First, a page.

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Southeast Asia

Ms. Mai Thin Yu Mon, AIPP Executive Council Youth Representative and Programme Country Director of Chin Human Rights Organization reads the CSO Statement.

Background

The CSO Forum on Social Forestry in ASEAN was established in 2012, and is participated in by civil society organizations and community based organizations, indigenous peoples’ networks and membership organizations who are present in ASEAN and are implementing capacity building, awareness raising, and technical support programs on forest and NTFP livelihood and marketing, forest tenure and access rights, and traditional and indigenous knowledge systems on natural resources, and a few projects in REDD+. It is a platform to distil, consolidate and relay key messages from CSOs and communities to ASEAN member states through the ASEAN Working Group on Social Forestry (AWGSF).

This year’s 6th Annual Gathering of the CSO Forum  on Social Forestry in ASEAN, was participated by over 60 participants from 40 organizations, from more than 8 countries. Following the development of our CSO Forum vision last year at the 10th Annual Meeting and Policy Dialogue in Palawan, Philippines, and the setting of our goals and targets up to 2020 to contribute to the ASEAN cooperation on forestry, we are pleased to share our update with you.

Social forestry provides significant contribution to global targets for climate change mitigation and adaptation, and is one of  the already proven mechanisms to achieve sustainable forest management. Indigenous peoples and local communities are already leading several restoration initiatives in forested landscapes. RECOFTC’s report on the status of social forestry in ASEAN noted that approximately 10M hectares has been allocated as of 2016 which is around 50% of the ASEAN countries’ social forestry target as of that year.

The target for other countries like Indonesia has since been increased which we see as a sign of an expanding commitment to social forestry. The increased target affirms trust in indigenous and local communities as vital stewards of ASEAN forests. We hope that other ASEAN countries may follow suit.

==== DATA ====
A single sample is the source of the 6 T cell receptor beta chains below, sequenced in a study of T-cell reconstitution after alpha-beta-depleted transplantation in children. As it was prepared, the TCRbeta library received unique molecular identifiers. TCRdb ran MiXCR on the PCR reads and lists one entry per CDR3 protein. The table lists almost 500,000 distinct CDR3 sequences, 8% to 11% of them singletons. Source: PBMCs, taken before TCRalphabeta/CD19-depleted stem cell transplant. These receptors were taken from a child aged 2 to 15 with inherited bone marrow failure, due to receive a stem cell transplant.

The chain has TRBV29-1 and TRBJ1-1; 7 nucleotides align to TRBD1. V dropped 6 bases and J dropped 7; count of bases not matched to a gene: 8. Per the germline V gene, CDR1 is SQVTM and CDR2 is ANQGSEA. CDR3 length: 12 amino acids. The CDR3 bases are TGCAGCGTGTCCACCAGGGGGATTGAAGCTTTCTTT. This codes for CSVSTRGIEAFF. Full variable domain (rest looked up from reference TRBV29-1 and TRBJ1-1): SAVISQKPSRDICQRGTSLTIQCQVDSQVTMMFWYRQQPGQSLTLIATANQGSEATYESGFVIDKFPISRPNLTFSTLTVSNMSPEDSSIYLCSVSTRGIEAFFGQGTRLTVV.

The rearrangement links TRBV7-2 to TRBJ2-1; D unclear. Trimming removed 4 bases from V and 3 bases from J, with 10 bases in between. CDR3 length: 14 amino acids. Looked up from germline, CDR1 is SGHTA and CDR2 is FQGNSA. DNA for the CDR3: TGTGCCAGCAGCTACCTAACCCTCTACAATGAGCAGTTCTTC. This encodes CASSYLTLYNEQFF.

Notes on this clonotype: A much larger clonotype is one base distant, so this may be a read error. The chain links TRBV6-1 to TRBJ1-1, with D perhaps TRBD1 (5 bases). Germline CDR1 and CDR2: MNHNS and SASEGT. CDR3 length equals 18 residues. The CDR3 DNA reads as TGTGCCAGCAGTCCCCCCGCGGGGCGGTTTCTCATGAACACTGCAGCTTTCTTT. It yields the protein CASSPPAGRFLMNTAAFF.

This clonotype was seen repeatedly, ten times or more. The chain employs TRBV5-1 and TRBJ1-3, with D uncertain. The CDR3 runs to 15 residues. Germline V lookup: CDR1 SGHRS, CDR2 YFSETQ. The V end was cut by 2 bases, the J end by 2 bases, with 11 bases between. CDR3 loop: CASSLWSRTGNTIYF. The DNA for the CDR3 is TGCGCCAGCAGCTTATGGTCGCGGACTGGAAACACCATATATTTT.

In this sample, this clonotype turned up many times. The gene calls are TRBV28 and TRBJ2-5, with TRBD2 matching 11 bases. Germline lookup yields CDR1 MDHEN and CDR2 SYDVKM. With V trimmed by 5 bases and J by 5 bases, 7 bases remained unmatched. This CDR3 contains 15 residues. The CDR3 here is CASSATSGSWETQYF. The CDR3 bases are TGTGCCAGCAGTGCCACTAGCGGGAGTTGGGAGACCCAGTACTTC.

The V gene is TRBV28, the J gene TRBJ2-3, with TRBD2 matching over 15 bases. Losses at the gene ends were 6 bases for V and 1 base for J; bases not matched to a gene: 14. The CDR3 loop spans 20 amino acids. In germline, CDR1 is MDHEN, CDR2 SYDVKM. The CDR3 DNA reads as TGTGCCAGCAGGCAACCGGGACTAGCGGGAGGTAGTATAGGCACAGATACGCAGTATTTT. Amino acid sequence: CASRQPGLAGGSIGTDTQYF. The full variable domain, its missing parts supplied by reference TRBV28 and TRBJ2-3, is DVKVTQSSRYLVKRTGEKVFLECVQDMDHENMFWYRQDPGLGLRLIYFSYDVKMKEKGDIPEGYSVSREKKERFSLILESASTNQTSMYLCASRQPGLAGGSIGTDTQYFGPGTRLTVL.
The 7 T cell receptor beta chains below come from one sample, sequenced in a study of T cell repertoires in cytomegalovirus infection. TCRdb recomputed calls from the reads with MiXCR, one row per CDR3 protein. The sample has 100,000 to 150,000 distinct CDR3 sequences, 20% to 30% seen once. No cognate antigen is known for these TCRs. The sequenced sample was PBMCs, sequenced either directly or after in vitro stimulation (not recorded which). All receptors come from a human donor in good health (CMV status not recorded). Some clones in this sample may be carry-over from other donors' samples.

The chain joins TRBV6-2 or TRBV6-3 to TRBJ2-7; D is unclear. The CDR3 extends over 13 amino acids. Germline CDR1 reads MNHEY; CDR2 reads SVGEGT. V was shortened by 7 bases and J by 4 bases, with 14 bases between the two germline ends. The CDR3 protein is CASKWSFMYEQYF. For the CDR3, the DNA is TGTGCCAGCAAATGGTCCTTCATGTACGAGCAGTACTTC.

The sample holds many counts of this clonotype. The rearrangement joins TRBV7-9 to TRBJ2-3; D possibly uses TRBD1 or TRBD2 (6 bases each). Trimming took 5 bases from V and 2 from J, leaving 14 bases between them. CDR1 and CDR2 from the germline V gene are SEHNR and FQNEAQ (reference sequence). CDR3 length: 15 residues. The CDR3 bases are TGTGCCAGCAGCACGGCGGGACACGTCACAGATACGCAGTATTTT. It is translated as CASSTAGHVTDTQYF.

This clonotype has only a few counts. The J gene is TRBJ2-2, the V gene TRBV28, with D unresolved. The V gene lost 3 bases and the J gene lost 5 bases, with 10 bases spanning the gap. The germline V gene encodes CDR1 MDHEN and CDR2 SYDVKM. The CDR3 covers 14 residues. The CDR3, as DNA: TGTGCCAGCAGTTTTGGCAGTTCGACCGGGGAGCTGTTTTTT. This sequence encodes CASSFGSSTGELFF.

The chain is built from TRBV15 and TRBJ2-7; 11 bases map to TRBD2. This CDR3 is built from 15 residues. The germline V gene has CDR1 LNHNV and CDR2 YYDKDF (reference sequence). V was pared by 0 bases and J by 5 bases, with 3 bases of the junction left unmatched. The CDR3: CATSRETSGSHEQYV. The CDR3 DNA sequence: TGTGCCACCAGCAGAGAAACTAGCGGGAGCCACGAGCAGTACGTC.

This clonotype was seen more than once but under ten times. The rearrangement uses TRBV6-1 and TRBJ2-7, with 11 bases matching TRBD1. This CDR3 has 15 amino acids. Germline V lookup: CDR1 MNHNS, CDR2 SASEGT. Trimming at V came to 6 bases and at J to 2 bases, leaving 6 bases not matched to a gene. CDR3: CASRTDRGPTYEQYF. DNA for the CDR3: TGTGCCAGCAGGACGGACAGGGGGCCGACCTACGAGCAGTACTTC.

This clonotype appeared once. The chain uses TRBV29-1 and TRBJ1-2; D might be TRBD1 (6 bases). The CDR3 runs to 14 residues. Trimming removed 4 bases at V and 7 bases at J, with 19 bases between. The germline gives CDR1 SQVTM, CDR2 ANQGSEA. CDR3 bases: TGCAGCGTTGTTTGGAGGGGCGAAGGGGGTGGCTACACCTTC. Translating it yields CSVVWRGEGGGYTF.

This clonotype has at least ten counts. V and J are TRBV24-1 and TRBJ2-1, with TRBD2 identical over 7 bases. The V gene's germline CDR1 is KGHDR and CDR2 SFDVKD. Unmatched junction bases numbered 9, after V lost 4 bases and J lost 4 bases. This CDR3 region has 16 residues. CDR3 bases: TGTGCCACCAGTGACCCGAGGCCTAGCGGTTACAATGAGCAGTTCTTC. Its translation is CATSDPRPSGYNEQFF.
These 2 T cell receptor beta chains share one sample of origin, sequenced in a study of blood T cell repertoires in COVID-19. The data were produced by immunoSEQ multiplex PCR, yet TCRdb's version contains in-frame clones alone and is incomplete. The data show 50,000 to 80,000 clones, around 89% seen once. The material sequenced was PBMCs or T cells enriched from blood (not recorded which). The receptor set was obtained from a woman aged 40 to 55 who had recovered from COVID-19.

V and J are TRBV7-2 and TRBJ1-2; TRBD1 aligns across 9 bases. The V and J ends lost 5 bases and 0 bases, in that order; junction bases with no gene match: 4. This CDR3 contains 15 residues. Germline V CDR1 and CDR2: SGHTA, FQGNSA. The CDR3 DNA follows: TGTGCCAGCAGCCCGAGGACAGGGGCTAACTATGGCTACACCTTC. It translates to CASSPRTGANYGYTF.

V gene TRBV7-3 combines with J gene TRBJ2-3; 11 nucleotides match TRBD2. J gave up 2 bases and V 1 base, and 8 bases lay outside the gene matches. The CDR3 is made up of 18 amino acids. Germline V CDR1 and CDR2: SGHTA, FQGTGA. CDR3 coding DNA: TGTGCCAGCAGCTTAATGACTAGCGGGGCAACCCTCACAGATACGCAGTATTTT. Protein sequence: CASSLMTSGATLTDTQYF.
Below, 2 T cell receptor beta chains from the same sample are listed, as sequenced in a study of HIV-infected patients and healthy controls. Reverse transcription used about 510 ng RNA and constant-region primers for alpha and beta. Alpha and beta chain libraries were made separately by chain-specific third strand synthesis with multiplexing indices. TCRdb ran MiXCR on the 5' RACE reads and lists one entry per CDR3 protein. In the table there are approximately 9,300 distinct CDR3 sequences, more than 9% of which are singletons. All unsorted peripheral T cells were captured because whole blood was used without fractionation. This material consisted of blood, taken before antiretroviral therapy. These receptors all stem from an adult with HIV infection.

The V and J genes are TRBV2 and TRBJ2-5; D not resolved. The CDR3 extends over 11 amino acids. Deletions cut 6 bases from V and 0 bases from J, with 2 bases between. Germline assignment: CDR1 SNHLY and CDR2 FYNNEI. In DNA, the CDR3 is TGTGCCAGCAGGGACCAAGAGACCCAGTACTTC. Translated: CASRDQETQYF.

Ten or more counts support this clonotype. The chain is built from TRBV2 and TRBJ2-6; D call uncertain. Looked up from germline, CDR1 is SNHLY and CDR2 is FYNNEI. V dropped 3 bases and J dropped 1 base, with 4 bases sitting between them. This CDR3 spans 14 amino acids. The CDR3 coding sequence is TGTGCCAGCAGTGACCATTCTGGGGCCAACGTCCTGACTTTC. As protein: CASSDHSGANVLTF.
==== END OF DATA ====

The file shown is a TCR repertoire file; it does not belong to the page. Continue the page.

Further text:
The engagement with the ASEAN Coordinating Committee on Micro, Small and Medium Enterprises (ACCMSME) is ongoing with several marketing events to support community forest enterprises in the region. Relationship between CSOs and ASEAN member states made possible through the facilitation of the ASEAN Swiss Partnership on Social Forestry and Climate Change (ASFCC) has indeed improved and is making vital contribution.

Read more: Statement of Civil Society Organizations (CSO) Forum on Social Forestry in ASEAN during the 7th...

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Climate change could damage the fragile zones, causing major carbon emissions.

Researchers have found one of the last undisturbed tropical peat forests, in the nation of Brunei on the island of Borneo.  Photo: Courtesy of the researchers

The researchers were able to see how peatlands function under normal conditions, to provide a baseline for better understanding as the lands change.

Tropical peat swamp forests, which once occupied large swaths of Southeast Asia and other areas, provided a significant “sink” that helped remove carbon dioxide from the atmosphere. But such forests have been disappearing fast due to clear-cutting and drainage projects making way for plantations. Now, research shows peatlands face another threat, as climate change alters rainfall patterns, potentially destroying even forested peatlands that remain undrained.

Read more: Peatlands, already dwindling, could face further losses

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The Trump administration’s decision to withdraw from the Paris Agreement last week was regarded as a step backward for Alaska.

Lione Clare presenting her photo story to fellow Sitkans. (Photo by Cameron Clark/KCAW)Following the president’s decision, Gov. Bill Walker announced that “Alaskans know our landscape is changing at an accelerating pace. We are experiencing social and economic upheaval caused by shrinking sea ice, rising sea level, increasing intensity of storms, and increasing coastal erosion.” And it’s not just Alaska. A college student from Sitka is exploring how climate change is affecting Southeast Asia too.

Read more: Sitkan focuses lens on climate change in Southeast Asia

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